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Publication numberUS3438308 A
Publication typeGrant
Publication dateApr 15, 1969
Filing dateSep 12, 1966
Priority dateSep 12, 1966
Publication numberUS 3438308 A, US 3438308A, US-A-3438308, US3438308 A, US3438308A
InventorsNutter Ralph E
Original AssigneeCascade Corp
Export CitationBiBTeX, EndNote, RefMan
External Links: USPTO, USPTO Assignment, Espacenet
Hoist ram control apparatus
US 3438308 A
Abstract  available in
Images(1)
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Claims  available in
Description  (OCR text may contain errors)

R. E. NUTTER April 15, 1969 HOIST RAM CONTROL APPARATUS Filed. Sept. 12. 1966 P p m m N UE NZ E v M-QIMM D n United States Patent 3,438,308 HOIST RAM CONTROL APPARATUS Ralph E. Nutter, Portland, Oreg., assignor to Cascade Corporation, Portland, Oreg., a corporation of Oregon Filed Sept. 12, 1966, Ser. No. 578,618 Int. Cl. F15b 13/042 US. Cl. 91-445 5 Claims ABSTRACT OF THE DISCLOSURE Lift apparatus including a vertical extensible hoist ram, a conduit joined to the ram through which fluid is supplied to extend the ram and is exhausted to contract the ram, and a pressure-sensitive valve mechanism connected to the conduit. The pressure-sensitive valve mechanism is responsive to the pressure of fluid in the conduit, and operable with the pressure of such fluid below a predetermined level to block the exhaust of fluid from the ram, and with the pressure of such fluid above the predetermined level to permit the exhaust of the fluid.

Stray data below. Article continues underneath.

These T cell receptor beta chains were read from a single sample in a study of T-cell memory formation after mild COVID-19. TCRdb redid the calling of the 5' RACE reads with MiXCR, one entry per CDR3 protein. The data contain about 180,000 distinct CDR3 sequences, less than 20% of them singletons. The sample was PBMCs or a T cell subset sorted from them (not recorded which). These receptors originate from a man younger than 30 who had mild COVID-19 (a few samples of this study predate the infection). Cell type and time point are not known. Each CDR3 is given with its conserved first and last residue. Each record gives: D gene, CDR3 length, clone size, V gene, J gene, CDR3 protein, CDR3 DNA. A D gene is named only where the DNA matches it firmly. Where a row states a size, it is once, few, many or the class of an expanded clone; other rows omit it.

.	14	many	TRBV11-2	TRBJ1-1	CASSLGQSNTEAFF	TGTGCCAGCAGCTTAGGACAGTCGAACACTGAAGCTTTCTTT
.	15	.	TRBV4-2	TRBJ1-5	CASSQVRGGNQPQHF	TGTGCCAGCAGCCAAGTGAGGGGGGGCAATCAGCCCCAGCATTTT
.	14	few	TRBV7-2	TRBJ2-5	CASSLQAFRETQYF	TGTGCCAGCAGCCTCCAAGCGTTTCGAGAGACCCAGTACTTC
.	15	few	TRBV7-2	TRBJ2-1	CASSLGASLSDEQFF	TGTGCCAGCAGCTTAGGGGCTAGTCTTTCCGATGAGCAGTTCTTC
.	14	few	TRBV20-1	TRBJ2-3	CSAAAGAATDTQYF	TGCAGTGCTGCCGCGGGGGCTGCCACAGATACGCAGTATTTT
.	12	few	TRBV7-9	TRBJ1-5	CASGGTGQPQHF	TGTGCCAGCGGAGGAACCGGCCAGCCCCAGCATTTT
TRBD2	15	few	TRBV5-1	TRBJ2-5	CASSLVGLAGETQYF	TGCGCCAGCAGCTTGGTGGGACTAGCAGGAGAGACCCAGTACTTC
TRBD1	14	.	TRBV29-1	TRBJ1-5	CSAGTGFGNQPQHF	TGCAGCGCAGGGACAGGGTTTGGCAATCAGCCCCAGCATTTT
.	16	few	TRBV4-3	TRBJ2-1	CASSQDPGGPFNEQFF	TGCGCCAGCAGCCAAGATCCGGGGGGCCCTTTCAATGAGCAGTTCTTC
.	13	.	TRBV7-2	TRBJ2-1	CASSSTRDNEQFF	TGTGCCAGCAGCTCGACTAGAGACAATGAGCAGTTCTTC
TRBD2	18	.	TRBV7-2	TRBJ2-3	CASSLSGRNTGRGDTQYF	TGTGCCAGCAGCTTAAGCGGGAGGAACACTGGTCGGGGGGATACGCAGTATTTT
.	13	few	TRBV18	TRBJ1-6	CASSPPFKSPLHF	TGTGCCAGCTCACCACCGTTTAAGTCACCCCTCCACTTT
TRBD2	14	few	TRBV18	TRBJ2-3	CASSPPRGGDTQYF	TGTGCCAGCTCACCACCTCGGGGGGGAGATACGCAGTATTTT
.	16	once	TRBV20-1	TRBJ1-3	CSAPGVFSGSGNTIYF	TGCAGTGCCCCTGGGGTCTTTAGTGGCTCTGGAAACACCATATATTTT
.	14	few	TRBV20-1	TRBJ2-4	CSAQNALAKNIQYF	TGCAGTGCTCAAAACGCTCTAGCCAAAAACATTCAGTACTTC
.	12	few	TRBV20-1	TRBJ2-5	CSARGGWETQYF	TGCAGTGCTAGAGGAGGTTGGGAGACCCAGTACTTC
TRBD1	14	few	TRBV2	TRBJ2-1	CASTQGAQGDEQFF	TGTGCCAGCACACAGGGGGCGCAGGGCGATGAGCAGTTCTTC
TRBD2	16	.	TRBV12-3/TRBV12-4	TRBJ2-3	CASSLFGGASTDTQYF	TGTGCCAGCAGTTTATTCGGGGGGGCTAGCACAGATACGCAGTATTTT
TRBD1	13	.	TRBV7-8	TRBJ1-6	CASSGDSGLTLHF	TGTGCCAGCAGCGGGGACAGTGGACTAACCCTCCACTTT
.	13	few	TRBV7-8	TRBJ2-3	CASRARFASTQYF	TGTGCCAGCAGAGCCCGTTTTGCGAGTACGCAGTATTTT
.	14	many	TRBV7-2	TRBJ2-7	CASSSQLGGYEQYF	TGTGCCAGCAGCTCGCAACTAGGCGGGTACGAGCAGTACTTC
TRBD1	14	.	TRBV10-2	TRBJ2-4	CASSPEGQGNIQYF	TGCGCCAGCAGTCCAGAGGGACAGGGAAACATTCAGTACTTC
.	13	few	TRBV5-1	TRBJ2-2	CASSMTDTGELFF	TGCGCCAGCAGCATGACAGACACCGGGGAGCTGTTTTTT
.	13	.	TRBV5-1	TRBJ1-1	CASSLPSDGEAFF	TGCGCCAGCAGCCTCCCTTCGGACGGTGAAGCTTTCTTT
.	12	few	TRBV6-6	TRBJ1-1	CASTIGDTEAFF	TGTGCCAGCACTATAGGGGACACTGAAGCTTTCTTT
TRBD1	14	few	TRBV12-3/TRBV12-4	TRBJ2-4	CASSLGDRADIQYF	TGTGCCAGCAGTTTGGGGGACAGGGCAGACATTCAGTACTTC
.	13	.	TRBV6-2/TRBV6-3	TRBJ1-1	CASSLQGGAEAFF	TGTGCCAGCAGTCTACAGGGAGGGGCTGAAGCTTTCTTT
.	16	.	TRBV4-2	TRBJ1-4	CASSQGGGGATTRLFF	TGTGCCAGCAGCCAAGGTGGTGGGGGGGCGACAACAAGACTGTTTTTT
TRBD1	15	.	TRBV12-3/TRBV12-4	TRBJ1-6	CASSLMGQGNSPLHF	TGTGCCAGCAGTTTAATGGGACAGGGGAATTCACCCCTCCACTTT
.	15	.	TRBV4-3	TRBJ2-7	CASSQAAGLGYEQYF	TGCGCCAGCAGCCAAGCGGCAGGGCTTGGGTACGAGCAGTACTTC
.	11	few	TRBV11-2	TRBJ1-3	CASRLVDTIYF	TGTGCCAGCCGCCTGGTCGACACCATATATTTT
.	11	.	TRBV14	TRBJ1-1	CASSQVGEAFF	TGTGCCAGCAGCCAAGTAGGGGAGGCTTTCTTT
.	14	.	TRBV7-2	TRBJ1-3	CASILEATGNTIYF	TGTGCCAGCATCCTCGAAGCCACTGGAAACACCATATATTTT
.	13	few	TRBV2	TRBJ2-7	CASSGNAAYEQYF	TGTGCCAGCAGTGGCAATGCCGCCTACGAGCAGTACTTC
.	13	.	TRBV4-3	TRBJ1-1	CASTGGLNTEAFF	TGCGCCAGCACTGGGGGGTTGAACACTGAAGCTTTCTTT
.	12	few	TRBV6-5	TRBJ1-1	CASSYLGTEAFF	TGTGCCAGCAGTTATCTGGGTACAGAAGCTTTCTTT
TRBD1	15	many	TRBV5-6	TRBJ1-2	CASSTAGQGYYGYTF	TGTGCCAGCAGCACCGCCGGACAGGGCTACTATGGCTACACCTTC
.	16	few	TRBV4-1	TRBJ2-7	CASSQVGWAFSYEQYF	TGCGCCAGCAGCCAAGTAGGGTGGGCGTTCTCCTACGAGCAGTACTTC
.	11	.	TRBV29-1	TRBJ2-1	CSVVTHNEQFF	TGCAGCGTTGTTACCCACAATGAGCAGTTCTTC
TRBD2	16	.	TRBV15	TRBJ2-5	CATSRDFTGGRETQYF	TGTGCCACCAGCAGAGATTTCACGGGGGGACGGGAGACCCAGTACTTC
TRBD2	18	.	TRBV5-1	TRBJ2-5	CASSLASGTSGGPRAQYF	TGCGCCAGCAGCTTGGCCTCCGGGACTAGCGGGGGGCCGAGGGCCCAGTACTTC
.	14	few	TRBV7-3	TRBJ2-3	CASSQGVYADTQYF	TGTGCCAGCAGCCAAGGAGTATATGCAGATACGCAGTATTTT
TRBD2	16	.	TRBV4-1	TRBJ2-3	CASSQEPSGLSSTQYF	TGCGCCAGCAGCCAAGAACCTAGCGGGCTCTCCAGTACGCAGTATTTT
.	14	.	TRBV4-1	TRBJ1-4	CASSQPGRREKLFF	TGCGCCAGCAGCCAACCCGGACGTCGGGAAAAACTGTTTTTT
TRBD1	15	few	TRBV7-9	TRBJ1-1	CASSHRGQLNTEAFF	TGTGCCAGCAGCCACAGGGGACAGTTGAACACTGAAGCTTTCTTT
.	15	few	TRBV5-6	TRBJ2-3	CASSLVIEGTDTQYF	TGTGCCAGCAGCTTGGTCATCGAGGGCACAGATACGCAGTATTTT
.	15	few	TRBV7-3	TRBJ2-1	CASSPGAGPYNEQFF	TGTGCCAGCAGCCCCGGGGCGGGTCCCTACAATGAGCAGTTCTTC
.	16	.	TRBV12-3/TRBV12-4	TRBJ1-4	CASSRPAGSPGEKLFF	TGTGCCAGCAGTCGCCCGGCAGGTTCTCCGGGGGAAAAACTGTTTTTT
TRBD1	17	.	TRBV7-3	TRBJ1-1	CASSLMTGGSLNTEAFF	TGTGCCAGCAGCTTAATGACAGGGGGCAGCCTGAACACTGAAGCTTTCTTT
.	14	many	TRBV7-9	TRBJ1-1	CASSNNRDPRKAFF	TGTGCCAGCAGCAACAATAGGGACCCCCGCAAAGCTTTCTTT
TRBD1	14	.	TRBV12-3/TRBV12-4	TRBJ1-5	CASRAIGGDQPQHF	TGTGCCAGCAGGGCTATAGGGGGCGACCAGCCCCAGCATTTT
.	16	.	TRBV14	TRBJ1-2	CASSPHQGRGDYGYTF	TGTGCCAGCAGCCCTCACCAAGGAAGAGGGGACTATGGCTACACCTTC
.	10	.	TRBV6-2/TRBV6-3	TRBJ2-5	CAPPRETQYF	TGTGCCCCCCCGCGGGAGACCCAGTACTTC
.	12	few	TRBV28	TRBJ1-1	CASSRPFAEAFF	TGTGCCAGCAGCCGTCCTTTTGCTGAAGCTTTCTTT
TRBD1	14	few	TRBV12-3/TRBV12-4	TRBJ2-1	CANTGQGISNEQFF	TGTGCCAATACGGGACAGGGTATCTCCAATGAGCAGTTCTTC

This invention relates to lifting devices, and more particularly, to apparatus for controlling operation of a hoist ram in such a device.

A conventional type of lifting device takes the form of a lift truck including forks mounted by means of a carriage on an extensible mast assembly. The forks may be raised and lowered by extension and contraction of a fluid-operated hoist ram which is connected to the carriage through chains extending up and down in reaches within the mast assembly.

Such lift trucks are commonly used in the handling of loads carried on pallets or other devices providing a space at the bottom of the load for the insertion and retraction of the lift truck forks. When depositing a load at a high elevation, as on the top of an already formed stack, the operator of the lift truck raises the forks with the pallet and load supported thereon to a suitable elevation producing clearance between the base of the pallet and the top of the stack. The load and pallet may be shifted over the stack by proper maneuvering of the truck and the base of the pallet caused to come to rest on top of the stack by permitting fluid to exhaust from the hoist ram with the weight of the load, pallet and forks in the raised structure causing contraction of the ram. Frequently an operators vision is obscured, whereby he is unable to tell exactly the time at which the pallet comes to rest on top of the stack, and some additional dropping of the forks will occur after the deposit of the load, with the forks moving downwardly in the clearance space defined at the base of the load by the pallet, until such time as the bottom of the forks rest on the top of the stack. With the forks at rest, and with the lift truck operator still permitting exhaust of fluid from the hoist cylinder, some additional contraction of the ram will still take place under the urging of the weight of the cross-head and other movable parts in the mast assembly, with such additional contraction producing slack in the chains interconnecting the hoist ram and carriage.